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Circular Mask Wipe/Reveal Technique

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Spencer BaileyCircular Mask Wipe/Reveal Technique
by on Aug 8, 2011 at 7:26:43 am

Hey guys,

I've seen this video many times and I've been completely stumped on how to animate this inside of after effects. I'm pretty sure it's created with multiple masks, some additive and others differenced, but I can't ever seem to get it right. Here's the video, could anyone help explain/walk me through the technique breifly? (not looking for you to hold my hand but rather give me a little guidance)


(the specific technique I'm look at is when she says "Look a little closer" as the united states is revealed.

Thanks so much, I'll finally be able to sleep peacefully once I figure it out, I'm sure I'm making it harder than it is.


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Kevin CampRe: Circular Mask Wipe/Reveal Technique
by on Aug 8, 2011 at 4:40:22 pm

if you want circles, i think i'd try using the circle effect... it would be easier to control the circle effect rather than multiple masks.

then it comes down to how you want to build the reveal... you could build the reveal to be used as a track matte (either alpha or luma), or possibly to be used with the set matte (or similar) effect. in that case your circle reveal animation would probably be in a precomp that's nested in the comp with the layer to be revealed.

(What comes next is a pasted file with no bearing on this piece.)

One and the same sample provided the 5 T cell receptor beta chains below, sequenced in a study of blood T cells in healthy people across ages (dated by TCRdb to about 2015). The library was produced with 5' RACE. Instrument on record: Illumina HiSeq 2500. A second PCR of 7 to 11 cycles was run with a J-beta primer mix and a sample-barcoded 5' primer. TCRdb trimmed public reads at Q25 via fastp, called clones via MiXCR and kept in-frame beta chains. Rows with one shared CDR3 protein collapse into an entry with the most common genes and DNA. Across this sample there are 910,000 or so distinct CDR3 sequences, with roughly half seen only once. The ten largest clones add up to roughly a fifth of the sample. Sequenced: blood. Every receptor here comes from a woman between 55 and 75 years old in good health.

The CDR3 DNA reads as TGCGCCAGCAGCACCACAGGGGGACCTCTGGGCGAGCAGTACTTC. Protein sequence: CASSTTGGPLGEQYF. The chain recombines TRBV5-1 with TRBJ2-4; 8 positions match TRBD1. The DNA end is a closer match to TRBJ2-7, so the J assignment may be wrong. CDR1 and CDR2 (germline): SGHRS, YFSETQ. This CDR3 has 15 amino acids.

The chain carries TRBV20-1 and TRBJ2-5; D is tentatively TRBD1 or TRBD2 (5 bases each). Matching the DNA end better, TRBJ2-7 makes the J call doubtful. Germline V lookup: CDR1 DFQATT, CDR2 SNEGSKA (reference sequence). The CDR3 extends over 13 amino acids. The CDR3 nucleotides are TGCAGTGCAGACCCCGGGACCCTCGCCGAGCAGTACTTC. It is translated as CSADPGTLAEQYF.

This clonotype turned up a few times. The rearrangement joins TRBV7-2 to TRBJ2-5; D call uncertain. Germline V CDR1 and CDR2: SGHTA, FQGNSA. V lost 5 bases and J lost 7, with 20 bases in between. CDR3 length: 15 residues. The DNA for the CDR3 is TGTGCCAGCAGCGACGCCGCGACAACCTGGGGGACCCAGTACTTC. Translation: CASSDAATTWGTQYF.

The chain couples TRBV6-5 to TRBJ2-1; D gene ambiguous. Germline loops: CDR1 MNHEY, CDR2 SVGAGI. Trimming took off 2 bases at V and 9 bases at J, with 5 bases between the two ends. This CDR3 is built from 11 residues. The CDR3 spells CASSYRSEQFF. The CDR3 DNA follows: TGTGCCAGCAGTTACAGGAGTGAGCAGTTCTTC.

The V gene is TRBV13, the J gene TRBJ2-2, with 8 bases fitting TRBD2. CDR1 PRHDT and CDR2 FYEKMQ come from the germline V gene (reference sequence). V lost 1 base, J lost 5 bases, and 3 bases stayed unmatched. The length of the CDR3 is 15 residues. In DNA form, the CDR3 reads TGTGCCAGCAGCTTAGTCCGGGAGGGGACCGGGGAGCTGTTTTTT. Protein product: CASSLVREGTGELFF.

or you could use the circle effect, setting it's effect property blending mode (not the layer blending mode) to stencil alpha to create a reveal. however, if you need/want multiple circles to create the reveal (as in the example), then you'll need to duplicate the layer with the circle effect and modify the animating circle -- you can't have multiple circle effects all working with stencil alpha on... well... you can, but it gets more complicated, and it depends a bit on how your layer is...

lets say your layer to be revealed is not just a flat color and has an alpha channel that you want to keep... you'd set the first circle effect's blending mode to none, the all subsequent circle effects to normal. this is drawing only the circles, and you wouldn't be seeing the original layer. so then, you'd add the original layer back in with the cc composite effect first set to 'stencil alpha' (to add the original alpha to the circles), then with another set to 'in front' (to add the texture/fill portion).

the advantage is that it may be easier to work with the timing of the circles for the reveal if it is all in one comp and on one layer. fi you need another circle, just add it after the first circle effect and before the cc composite effects and make sure the effect blending mode is set to normal.

Kevin Camp
Senior Designer
KCPQ, KMYQ & KRCW


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Spencer BaileyRe: Circular Mask Wipe/Reveal Technique
by on Aug 8, 2011 at 4:57:01 pm

Kevin,

Thank you so much! I'll try the circle effect and post back here with the results.

Spencer


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Spencer BaileyRe: Circular Mask Wipe/Reveal Technique
by on Aug 8, 2011 at 7:02:29 pm

Kevin, once again thank you so much, I'm using circles with multiple stencil alphas as you said would be complex, but it produced the effect I wanted!


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Kevin CampRe: Circular Mask Wipe/Reveal Technique
by on Aug 8, 2011 at 7:55:41 pm

cool....

another advantage of getting it all on one layer, is you can select those effects and any keyframed properties for the layer/effects and create a preset (animation>save animation preset).

then you can easily apply it to any layer as needed.

Kevin Camp
Senior Designer
KCPQ, KMYQ & KRCW


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